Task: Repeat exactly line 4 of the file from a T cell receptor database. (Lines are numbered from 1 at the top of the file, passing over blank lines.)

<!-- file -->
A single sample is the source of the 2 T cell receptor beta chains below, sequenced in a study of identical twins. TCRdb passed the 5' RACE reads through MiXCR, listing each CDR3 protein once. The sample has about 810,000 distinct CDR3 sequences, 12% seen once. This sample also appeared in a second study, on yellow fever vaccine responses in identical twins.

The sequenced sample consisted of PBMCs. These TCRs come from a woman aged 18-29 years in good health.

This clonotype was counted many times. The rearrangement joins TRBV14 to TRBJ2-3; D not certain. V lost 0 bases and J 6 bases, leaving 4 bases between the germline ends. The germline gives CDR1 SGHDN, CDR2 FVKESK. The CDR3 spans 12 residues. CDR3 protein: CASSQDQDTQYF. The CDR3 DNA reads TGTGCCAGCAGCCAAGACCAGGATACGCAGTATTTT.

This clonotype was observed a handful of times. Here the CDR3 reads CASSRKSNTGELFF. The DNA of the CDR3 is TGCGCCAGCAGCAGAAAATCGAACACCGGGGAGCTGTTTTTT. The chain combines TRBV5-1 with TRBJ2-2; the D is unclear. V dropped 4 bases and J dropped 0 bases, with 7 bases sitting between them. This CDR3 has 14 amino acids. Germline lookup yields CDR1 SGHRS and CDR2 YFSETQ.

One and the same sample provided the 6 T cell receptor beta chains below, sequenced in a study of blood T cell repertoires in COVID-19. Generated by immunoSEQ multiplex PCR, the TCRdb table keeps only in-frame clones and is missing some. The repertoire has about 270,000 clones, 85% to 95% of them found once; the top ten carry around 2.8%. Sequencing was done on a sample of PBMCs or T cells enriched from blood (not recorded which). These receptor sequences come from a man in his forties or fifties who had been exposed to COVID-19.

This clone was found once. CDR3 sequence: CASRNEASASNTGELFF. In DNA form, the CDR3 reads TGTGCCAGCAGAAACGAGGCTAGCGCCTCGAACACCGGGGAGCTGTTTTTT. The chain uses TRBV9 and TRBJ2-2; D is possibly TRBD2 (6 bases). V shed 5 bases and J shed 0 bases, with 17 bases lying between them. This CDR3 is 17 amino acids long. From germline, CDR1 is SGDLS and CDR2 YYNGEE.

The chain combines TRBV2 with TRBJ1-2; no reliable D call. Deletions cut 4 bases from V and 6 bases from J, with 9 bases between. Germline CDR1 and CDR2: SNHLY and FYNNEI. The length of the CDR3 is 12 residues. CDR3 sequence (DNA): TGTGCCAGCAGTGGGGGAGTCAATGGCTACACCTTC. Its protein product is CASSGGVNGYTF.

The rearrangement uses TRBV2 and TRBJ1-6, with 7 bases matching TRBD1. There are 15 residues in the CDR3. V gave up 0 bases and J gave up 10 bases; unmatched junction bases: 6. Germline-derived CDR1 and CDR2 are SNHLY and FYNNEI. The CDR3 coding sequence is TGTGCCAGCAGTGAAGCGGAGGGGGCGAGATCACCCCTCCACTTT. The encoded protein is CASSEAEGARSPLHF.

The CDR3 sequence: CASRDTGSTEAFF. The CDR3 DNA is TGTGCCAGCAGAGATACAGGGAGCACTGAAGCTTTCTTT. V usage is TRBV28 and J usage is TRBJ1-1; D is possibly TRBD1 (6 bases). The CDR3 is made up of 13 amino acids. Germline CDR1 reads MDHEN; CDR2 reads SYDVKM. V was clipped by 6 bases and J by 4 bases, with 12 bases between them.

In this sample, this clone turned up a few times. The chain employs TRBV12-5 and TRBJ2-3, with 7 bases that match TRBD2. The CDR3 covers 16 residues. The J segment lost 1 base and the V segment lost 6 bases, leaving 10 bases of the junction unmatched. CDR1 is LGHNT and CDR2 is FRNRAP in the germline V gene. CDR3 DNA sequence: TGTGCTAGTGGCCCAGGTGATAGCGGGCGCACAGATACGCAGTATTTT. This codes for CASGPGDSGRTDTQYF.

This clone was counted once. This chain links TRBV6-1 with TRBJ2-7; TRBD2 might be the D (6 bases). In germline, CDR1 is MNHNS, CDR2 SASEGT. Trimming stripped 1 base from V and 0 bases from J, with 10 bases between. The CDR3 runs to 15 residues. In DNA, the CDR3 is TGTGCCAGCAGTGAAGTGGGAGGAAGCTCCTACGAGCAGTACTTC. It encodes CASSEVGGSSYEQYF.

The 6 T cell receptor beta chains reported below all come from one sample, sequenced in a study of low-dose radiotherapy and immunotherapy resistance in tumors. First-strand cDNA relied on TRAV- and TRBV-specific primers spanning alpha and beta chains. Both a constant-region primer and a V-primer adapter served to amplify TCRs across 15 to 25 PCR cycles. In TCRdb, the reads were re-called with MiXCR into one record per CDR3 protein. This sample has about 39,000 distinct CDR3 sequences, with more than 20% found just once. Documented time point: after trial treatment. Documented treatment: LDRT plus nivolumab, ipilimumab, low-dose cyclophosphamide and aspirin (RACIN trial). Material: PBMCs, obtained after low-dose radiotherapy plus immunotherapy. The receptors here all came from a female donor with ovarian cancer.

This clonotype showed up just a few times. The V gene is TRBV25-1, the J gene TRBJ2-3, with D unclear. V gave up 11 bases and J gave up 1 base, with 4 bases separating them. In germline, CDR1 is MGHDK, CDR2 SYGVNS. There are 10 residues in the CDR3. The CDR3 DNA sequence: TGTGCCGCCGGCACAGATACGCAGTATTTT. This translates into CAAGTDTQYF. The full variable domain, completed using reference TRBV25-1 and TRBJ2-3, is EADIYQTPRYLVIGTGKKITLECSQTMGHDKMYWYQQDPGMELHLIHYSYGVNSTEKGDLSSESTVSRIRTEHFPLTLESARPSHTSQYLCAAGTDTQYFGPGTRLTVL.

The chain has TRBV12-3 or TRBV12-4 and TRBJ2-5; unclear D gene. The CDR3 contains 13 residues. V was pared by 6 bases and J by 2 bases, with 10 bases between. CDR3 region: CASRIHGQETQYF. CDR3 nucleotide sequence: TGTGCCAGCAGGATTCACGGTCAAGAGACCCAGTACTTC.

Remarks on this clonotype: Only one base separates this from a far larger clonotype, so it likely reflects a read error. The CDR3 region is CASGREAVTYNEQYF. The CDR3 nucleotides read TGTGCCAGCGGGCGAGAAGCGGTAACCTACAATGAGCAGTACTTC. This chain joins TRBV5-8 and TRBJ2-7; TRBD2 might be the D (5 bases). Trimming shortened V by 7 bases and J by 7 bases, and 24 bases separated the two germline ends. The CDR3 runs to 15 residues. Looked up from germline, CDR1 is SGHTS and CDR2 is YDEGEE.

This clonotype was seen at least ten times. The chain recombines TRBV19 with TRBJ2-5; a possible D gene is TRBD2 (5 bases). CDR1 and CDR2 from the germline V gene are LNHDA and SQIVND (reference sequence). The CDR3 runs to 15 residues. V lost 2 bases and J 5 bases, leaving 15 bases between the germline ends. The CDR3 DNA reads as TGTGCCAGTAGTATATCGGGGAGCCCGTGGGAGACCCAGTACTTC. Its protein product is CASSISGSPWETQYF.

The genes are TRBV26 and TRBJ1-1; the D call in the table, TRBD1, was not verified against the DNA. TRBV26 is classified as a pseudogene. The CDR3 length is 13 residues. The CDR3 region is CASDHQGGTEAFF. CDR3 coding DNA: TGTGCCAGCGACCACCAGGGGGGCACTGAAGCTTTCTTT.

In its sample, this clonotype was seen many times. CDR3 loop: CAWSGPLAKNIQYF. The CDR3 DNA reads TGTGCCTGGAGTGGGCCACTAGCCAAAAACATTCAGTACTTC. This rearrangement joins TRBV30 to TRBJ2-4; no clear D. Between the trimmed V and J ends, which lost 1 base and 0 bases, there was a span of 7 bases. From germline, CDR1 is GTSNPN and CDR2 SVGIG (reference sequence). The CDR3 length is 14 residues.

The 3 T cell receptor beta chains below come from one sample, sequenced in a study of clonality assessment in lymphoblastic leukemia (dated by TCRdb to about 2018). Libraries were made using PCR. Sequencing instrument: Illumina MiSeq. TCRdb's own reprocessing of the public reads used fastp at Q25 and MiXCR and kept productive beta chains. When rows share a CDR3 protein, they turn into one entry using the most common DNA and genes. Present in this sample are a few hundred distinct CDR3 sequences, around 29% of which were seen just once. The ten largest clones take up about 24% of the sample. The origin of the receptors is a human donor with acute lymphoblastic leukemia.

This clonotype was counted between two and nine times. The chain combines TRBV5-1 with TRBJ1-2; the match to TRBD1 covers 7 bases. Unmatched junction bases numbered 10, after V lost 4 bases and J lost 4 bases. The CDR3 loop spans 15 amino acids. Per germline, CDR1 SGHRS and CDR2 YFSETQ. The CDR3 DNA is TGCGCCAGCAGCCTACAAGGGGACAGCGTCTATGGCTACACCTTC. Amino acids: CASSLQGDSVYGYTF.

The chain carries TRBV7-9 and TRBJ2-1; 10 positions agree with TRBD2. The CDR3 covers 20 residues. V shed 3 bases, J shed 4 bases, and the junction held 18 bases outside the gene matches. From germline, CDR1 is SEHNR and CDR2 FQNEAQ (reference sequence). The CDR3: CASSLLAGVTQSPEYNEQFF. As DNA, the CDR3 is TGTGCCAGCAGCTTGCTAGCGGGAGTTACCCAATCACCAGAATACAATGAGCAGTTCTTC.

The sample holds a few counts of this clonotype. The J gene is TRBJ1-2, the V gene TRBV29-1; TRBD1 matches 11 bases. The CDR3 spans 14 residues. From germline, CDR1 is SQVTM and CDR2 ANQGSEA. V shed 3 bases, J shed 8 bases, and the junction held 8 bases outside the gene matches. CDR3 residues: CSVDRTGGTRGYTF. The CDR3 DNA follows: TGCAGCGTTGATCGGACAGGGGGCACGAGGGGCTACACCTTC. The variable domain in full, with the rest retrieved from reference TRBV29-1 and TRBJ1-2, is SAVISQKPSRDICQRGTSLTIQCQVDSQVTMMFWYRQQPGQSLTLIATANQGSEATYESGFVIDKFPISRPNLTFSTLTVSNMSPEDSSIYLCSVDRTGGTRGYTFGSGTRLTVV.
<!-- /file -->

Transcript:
This clonotype was observed a handful of times. Here the CDR3 reads CASSRKSNTGELFF. The DNA of the CDR3 is TGCGCCAGCAGCAGAAAATCGAACACCGGGGAGCTGTTTTTT. The chain combines TRBV5-1 with TRBJ2-2; the D is unclear. V dropped 4 bases and J dropped 0 bases, with 7 bases sitting between them. This CDR3 has 14 amino acids. Germline lookup yields CDR1 SGHRS and CDR2 YFSETQ.